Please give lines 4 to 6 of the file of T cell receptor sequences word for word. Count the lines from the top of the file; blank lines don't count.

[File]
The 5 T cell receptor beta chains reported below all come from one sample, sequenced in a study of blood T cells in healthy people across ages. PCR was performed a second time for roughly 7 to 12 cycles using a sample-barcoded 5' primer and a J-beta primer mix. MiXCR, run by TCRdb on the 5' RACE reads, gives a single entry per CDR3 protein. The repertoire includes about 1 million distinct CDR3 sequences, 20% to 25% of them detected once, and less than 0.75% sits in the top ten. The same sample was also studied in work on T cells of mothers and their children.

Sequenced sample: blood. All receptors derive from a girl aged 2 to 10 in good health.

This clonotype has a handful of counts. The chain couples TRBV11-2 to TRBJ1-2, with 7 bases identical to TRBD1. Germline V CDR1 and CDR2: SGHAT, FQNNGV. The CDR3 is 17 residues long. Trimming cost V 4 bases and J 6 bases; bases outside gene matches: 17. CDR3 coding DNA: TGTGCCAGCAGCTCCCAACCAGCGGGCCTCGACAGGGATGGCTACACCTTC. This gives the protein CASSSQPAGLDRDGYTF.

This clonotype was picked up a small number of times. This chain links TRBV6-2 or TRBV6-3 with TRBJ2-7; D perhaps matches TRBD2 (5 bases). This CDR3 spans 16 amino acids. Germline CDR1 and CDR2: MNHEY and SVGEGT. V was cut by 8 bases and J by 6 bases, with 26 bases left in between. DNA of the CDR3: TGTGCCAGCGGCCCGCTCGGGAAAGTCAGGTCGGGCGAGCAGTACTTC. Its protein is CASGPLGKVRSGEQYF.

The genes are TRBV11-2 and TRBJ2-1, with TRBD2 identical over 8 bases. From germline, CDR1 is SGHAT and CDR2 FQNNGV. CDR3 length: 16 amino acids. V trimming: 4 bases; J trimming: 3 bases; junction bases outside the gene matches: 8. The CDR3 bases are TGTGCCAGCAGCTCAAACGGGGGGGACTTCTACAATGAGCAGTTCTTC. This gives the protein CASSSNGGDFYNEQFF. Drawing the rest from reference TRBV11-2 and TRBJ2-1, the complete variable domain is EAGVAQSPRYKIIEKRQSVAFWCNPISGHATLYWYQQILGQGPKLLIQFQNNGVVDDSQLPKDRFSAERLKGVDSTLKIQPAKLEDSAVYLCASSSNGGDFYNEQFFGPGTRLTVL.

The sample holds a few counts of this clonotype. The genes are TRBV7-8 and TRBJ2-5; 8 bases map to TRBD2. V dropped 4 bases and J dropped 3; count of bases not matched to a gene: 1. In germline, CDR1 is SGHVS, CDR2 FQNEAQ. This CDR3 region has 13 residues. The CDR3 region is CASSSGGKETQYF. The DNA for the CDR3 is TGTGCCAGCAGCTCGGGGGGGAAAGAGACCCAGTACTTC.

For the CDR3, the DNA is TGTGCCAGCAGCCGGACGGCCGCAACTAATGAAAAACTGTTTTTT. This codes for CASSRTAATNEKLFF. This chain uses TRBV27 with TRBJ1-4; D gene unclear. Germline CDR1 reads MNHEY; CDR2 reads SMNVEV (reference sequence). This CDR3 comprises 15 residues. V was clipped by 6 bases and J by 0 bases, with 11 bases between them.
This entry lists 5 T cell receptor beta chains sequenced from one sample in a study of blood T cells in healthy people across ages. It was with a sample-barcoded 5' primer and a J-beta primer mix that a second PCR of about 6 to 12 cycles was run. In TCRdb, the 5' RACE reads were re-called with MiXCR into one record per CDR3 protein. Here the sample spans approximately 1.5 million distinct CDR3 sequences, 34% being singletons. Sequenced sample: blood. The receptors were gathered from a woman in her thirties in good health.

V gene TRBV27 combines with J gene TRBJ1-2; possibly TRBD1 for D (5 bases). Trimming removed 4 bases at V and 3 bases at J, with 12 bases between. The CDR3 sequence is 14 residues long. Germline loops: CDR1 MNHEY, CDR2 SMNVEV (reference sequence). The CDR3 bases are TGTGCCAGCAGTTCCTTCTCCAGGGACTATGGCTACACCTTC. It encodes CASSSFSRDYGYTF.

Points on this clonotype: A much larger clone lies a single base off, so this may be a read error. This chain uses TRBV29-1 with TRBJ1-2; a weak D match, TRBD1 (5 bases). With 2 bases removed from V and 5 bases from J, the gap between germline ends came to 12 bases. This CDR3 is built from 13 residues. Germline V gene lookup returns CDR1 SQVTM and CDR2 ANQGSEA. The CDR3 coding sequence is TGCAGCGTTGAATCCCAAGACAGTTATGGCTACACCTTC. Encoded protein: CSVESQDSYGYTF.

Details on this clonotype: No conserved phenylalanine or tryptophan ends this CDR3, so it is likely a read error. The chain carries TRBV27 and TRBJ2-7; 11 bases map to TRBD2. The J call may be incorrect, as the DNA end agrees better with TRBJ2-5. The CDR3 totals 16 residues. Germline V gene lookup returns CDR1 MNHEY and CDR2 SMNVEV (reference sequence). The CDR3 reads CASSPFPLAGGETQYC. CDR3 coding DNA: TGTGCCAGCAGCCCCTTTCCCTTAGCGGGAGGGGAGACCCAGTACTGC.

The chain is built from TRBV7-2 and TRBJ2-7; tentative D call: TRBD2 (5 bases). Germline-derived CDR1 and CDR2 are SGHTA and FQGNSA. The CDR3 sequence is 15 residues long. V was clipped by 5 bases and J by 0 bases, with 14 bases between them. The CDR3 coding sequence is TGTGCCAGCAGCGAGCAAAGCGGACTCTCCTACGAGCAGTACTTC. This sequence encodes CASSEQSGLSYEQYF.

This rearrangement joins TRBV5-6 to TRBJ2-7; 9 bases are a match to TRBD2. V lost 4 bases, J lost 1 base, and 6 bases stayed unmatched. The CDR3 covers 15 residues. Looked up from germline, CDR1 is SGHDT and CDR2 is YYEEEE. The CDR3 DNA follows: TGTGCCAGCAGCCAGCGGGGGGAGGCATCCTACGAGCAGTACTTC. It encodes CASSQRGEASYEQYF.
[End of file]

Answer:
This clonotype was picked up a small number of times. This chain links TRBV6-2 or TRBV6-3 with TRBJ2-7; D perhaps matches TRBD2 (5 bases). This CDR3 spans 16 amino acids. Germline CDR1 and CDR2: MNHEY and SVGEGT. V was cut by 8 bases and J by 6 bases, with 26 bases left in between. DNA of the CDR3: TGTGCCAGCGGCCCGCTCGGGAAAGTCAGGTCGGGCGAGCAGTACTTC. Its protein is CASGPLGKVRSGEQYF.

The genes are TRBV11-2 and TRBJ2-1, with TRBD2 identical over 8 bases. From germline, CDR1 is SGHAT and CDR2 FQNNGV. CDR3 length: 16 amino acids. V trimming: 4 bases; J trimming: 3 bases; junction bases outside the gene matches: 8. The CDR3 bases are TGTGCCAGCAGCTCAAACGGGGGGGACTTCTACAATGAGCAGTTCTTC. This gives the protein CASSSNGGDFYNEQFF. Drawing the rest from reference TRBV11-2 and TRBJ2-1, the complete variable domain is EAGVAQSPRYKIIEKRQSVAFWCNPISGHATLYWYQQILGQGPKLLIQFQNNGVVDDSQLPKDRFSAERLKGVDSTLKIQPAKLEDSAVYLCASSSNGGDFYNEQFFGPGTRLTVL.

The sample holds a few counts of this clonotype. The genes are TRBV7-8 and TRBJ2-5; 8 bases map to TRBD2. V dropped 4 bases and J dropped 3; count of bases not matched to a gene: 1. In germline, CDR1 is SGHVS, CDR2 FQNEAQ. This CDR3 region has 13 residues. The CDR3 region is CASSSGGKETQYF. The DNA for the CDR3 is TGTGCCAGCAGCTCGGGGGGGAAAGAGACCCAGTACTTC.